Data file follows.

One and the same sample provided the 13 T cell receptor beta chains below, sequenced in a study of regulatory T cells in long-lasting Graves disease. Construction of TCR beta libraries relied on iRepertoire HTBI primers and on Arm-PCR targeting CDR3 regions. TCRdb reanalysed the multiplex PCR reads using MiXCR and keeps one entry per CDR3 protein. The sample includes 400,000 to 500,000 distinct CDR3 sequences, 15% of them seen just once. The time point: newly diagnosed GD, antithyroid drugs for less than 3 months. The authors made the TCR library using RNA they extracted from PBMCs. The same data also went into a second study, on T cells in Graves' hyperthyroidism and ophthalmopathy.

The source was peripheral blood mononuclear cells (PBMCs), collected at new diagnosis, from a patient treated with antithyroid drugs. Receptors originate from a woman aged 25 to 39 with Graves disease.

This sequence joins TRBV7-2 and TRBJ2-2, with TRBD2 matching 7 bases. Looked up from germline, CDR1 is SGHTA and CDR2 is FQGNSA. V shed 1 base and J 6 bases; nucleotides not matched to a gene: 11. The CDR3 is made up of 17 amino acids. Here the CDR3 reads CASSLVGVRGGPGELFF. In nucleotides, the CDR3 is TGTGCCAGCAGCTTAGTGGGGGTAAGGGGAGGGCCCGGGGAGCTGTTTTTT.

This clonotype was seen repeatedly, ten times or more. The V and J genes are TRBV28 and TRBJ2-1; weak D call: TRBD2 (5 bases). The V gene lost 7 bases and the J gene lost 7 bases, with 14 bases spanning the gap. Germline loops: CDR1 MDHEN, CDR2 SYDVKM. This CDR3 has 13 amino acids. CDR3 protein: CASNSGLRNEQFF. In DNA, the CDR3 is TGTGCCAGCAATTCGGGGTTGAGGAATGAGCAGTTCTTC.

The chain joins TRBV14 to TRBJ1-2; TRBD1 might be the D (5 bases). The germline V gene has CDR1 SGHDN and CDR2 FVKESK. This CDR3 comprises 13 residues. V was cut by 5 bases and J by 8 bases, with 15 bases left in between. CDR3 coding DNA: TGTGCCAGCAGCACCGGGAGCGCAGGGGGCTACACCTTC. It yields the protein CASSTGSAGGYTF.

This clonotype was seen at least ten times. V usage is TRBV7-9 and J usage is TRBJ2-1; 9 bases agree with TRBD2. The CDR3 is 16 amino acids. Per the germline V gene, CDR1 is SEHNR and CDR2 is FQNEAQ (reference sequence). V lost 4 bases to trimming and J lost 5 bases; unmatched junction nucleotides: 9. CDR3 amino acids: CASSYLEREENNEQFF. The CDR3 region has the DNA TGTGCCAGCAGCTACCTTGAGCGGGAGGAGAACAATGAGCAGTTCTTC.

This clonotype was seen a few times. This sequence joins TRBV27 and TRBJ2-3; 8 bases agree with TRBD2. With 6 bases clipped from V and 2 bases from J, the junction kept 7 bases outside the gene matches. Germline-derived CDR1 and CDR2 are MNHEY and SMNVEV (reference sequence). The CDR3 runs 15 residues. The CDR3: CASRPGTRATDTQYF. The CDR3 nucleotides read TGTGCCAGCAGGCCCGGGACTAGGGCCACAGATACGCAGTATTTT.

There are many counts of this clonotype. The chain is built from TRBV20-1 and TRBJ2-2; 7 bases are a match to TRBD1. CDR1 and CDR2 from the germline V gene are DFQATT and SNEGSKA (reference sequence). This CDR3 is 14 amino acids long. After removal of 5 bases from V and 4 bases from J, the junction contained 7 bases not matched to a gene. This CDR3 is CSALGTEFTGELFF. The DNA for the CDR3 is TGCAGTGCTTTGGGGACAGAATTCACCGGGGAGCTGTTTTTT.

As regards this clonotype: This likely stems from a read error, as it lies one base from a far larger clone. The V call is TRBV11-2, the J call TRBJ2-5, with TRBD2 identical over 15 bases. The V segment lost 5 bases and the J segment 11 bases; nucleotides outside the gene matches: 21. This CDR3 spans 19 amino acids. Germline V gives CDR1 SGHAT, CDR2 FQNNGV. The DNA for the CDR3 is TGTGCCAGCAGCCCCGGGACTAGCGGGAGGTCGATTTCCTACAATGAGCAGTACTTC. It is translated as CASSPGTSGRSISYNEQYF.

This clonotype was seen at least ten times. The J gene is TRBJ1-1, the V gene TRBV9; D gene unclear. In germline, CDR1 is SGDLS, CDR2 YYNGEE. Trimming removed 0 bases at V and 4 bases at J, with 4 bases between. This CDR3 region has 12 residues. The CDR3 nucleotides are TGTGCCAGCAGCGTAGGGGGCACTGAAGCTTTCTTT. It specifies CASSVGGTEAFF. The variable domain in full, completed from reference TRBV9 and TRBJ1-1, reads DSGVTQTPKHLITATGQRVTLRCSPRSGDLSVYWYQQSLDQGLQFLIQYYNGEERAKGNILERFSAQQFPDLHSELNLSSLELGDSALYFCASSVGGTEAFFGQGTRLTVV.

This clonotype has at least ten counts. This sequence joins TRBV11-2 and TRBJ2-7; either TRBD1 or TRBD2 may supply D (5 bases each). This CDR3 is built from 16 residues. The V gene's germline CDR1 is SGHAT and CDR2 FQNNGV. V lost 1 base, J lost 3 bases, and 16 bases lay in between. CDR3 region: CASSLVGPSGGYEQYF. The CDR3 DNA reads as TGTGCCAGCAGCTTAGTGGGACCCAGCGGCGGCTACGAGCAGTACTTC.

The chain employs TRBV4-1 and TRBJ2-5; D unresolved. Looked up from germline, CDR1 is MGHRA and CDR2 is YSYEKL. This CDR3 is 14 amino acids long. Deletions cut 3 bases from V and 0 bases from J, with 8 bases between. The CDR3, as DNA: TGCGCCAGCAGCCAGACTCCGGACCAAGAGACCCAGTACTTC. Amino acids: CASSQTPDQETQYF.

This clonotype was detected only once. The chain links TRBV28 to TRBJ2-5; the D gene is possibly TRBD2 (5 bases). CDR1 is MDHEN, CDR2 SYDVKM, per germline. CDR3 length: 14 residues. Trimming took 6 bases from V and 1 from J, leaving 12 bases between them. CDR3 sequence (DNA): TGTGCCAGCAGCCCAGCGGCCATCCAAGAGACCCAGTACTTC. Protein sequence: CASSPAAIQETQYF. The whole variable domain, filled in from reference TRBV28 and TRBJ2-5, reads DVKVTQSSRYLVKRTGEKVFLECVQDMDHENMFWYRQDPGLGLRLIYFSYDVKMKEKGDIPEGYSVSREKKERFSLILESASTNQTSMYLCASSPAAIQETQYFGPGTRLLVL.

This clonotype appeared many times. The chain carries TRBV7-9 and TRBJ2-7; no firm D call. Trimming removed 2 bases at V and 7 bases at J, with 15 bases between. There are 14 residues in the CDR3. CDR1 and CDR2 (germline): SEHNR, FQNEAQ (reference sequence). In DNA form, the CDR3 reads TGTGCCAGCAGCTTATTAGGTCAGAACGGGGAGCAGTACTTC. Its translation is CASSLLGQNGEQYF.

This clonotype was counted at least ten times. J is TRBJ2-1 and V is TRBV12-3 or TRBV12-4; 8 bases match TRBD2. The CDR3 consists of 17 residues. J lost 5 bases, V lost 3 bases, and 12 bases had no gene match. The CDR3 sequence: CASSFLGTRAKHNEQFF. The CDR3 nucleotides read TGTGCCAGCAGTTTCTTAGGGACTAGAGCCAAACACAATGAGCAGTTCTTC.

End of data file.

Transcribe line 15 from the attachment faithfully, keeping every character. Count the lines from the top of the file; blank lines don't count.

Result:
This clonotype was counted at least ten times. J is TRBJ2-1 and V is TRBV12-3 or TRBV12-4; 8 bases match TRBD2. The CDR3 consists of 17 residues. J lost 5 bases, V lost 3 bases, and 12 bases had no gene match. The CDR3 sequence: CASSFLGTRAKHNEQFF. The CDR3 nucleotides read TGTGCCAGCAGTTTCTTAGGGACTAGAGCCAAACACAATGAGCAGTTCTTC.